Irish companies are losing out “hugely” because they fail to properly protect their innovations, according to Michael O’Duffy, CEO of the Centre for Software Engineering at DCU. It was a stark warning that all your valuable work could be taken from under your nose if you fail to look after it.
His comment came at the last of a four-seminar series on managing and exploiting innovation, which was hosted by the Irish Computer Society (ICS). O’Duffy and David Trevitt of Business Knowledge Innovation, had been discussing some of the practicalities of getting innovations to market. But, as often happens at these things, some questions at the end prompted a lively discussion on protection of intellectual property.
O’Duffy said this issue “needs to be addressed clearly.” Companies should be implementing non-disclosure agreements and other means of protecting their property. “There are huge problems in Ireland with leakage,” he said.
Trevitt noted that some companies do not even patent their innovations because they are afraid competitors may modify and market their ideas. With staff turnover, industry seminars and office gossip, however, he said it is safe to assume your competitors will have some notion of what you are working on.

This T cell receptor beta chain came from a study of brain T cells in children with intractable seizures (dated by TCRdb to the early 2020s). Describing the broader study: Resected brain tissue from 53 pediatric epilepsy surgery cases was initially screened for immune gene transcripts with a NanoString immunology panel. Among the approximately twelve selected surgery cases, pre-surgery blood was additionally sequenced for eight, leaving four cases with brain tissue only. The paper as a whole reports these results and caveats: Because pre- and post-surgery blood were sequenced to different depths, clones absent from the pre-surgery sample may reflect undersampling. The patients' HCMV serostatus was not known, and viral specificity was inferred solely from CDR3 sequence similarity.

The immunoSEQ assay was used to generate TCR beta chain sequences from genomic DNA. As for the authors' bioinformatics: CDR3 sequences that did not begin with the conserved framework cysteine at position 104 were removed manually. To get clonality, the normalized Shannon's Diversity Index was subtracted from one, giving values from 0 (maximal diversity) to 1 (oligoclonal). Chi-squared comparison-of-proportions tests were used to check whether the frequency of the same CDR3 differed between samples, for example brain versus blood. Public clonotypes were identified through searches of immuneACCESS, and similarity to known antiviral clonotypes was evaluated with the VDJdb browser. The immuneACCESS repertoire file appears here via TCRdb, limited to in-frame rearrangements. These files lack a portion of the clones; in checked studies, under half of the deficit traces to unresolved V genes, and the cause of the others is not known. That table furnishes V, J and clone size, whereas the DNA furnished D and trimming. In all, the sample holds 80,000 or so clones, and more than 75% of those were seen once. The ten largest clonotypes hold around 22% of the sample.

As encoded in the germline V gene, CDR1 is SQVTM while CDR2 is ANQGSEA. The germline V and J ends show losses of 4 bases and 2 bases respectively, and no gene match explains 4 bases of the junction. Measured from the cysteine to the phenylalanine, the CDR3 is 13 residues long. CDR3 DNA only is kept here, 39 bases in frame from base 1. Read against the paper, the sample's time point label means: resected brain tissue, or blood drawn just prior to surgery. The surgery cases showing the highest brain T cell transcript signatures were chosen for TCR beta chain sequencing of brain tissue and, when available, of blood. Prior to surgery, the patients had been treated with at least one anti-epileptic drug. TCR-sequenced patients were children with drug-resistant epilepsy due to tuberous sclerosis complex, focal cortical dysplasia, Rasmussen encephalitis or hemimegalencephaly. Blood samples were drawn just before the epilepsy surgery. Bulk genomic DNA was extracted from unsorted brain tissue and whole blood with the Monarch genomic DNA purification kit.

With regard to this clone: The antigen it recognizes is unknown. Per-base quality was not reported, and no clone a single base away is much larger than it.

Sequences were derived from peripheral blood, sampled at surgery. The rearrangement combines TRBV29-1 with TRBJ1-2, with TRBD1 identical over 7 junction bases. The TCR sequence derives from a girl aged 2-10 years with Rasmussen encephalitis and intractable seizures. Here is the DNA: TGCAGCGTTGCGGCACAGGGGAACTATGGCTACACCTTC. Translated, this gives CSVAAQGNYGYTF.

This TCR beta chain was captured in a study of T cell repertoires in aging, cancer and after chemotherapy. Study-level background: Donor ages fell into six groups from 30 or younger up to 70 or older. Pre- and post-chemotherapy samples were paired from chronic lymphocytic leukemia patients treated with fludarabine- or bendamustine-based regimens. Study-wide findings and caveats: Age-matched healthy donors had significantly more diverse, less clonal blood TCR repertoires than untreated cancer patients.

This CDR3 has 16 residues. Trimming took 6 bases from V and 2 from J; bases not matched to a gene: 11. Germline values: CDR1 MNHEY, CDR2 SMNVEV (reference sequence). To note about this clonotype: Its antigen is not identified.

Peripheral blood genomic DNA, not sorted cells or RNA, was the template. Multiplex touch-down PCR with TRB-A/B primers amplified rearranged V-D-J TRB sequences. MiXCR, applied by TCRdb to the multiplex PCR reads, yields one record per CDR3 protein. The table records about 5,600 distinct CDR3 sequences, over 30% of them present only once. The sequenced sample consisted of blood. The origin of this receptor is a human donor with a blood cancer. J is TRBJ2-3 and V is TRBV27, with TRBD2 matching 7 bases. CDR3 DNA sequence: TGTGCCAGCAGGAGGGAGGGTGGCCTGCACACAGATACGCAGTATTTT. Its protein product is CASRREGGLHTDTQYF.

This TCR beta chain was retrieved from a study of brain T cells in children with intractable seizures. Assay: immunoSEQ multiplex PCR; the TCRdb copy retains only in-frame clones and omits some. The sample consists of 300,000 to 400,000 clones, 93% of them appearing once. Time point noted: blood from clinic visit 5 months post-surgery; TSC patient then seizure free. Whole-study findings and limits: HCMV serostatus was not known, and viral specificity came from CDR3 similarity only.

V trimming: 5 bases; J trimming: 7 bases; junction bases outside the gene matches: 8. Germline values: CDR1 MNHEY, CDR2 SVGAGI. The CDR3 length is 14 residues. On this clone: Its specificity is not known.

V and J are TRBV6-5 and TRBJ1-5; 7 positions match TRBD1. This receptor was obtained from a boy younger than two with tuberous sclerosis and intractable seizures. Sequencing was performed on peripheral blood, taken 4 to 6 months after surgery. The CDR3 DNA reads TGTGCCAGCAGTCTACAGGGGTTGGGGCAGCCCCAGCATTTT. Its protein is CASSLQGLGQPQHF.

But the patent office is a good place to start, Trevitt acknowledged. During World War II, the Allies spent years trying to code break messages from the Nazis’ enigma machine. But they could have saved time and effort if they had gone to the London patent office because a similar device was registered in 1937, he said.
After touching on it briefly, both speakers could easily have gone on to hold another seminar on open innovation. But that was not the purpose of last Friday’s talk. Rather, they outlined some of the practical steps needed in bringing innovations to market. They also went over other pitfalls that can be avoided.
Before discussing some of the practicalities O’Duffy and Trevitt reminded the audience that innovation is more than technology. It can come as new products or services, a new means of delivery or a whole new business model.
Before bringing a new product or service to market, they advised asking some searching questions. Are the existing channels suited to the new product? Can distributors handle it? How will you capture market unvarnished feedback? Have you aligned your internal stakeholders? Are you bringing them along? They cautioned that internal politics can derail or hamper product development.
Trevitt cautioned about missed deadlines. Delayed launches can mean lost revenue. Announcement dates not adhered to will also result in loss of trust. O’Duffy drove home the need for extensive planning. If new products are being introduced, everything from packaging to recycling needs to be addressed, he said.
They crammed a lot in to the hour-long session. ICS members can find a recording of the entire talk here (when it becomes available). For everyone else, the poor man’s option involves reading my previous blog postings on seminar 3, seminar 2 and seminar 1.
Image courtesy of Scienceheath on Flickr.com